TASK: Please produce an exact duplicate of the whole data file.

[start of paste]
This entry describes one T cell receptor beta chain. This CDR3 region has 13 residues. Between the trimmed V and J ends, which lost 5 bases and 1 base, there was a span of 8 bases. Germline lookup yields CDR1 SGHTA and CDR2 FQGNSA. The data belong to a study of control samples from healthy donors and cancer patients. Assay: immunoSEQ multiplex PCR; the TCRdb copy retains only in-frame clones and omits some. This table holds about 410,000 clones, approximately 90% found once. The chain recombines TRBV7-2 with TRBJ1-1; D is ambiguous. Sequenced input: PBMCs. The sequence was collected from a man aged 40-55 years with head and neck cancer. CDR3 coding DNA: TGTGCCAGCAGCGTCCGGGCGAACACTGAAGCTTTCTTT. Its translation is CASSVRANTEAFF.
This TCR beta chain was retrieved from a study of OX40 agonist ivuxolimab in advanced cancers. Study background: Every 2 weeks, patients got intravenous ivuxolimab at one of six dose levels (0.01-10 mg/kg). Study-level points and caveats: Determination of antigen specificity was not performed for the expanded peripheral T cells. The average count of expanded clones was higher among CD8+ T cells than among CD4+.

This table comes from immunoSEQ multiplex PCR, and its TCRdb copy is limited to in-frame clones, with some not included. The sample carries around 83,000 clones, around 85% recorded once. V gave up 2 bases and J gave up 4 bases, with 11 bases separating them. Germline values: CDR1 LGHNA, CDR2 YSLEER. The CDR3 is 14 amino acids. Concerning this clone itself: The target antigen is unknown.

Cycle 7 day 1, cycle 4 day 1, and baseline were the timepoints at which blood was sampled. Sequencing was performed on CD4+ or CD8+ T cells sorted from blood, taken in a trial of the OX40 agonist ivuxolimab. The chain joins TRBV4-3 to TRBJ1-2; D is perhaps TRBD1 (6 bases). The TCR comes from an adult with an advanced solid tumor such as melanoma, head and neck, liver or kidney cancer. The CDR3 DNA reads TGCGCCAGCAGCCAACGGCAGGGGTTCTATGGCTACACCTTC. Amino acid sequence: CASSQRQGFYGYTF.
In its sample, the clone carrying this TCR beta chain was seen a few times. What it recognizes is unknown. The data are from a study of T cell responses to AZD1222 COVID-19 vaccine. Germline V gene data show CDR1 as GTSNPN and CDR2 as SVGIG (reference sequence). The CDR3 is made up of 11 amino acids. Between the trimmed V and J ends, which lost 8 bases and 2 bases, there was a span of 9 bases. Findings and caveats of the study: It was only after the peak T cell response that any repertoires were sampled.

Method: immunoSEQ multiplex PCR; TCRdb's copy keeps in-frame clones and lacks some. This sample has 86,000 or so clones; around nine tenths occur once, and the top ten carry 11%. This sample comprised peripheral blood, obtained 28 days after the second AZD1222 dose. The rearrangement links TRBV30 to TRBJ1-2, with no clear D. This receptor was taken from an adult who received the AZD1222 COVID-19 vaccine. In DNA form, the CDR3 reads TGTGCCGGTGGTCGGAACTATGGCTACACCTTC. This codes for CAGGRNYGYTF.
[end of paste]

This entry describes one T cell receptor beta chain. This CDR3 region has 13 residues. Between the trimmed V and J ends, which lost 5 bases and 1 base, there was a span of 8 bases. Germline lookup yields CDR1 SGHTA and CDR2 FQGNSA. The data belong to a study of control samples from healthy donors and cancer patients. Assay: immunoSEQ multiplex PCR; the TCRdb copy retains only in-frame clones and omits some. This table holds about 410,000 clones, approximately 90% found once. The chain recombines TRBV7-2 with TRBJ1-1; D is ambiguous. Sequenced input: PBMCs. The sequence was collected from a man aged 40-55 years with head and neck cancer. CDR3 coding DNA: TGTGCCAGCAGCGTCCGGGCGAACACTGAAGCTTTCTTT. Its translation is CASSVRANTEAFF.
This TCR beta chain was retrieved from a study of OX40 agonist ivuxolimab in advanced cancers. Study background: Every 2 weeks, patients got intravenous ivuxolimab at one of six dose levels (0.01-10 mg/kg). Study-level points and caveats: Determination of antigen specificity was not performed for the expanded peripheral T cells. The average count of expanded clones was higher among CD8+ T cells than among CD4+.

This table comes from immunoSEQ multiplex PCR, and its TCRdb copy is limited to in-frame clones, with some not included. The sample carries around 83,000 clones, around 85% recorded once. V gave up 2 bases and J gave up 4 bases, with 11 bases separating them. Germline values: CDR1 LGHNA, CDR2 YSLEER. The CDR3 is 14 amino acids. Concerning this clone itself: The target antigen is unknown.

Cycle 7 day 1, cycle 4 day 1, and baseline were the timepoints at which blood was sampled. Sequencing was performed on CD4+ or CD8+ T cells sorted from blood, taken in a trial of the OX40 agonist ivuxolimab. The chain joins TRBV4-3 to TRBJ1-2; D is perhaps TRBD1 (6 bases). The TCR comes from an adult with an advanced solid tumor such as melanoma, head and neck, liver or kidney cancer. The CDR3 DNA reads TGCGCCAGCAGCCAACGGCAGGGGTTCTATGGCTACACCTTC. Amino acid sequence: CASSQRQGFYGYTF.
In its sample, the clone carrying this TCR beta chain was seen a few times. What it recognizes is unknown. The data are from a study of T cell responses to AZD1222 COVID-19 vaccine. Germline V gene data show CDR1 as GTSNPN and CDR2 as SVGIG (reference sequence). The CDR3 is made up of 11 amino acids. Between the trimmed V and J ends, which lost 8 bases and 2 bases, there was a span of 9 bases. Findings and caveats of the study: It was only after the peak T cell response that any repertoires were sampled.

Method: immunoSEQ multiplex PCR; TCRdb's copy keeps in-frame clones and lacks some. This sample has 86,000 or so clones; around nine tenths occur once, and the top ten carry 11%. This sample comprised peripheral blood, obtained 28 days after the second AZD1222 dose. The rearrangement links TRBV30 to TRBJ1-2, with no clear D. This receptor was taken from an adult who received the AZD1222 COVID-19 vaccine. In DNA form, the CDR3 reads TGTGCCGGTGGTCGGAACTATGGCTACACCTTC. This codes for CAGGRNYGYTF.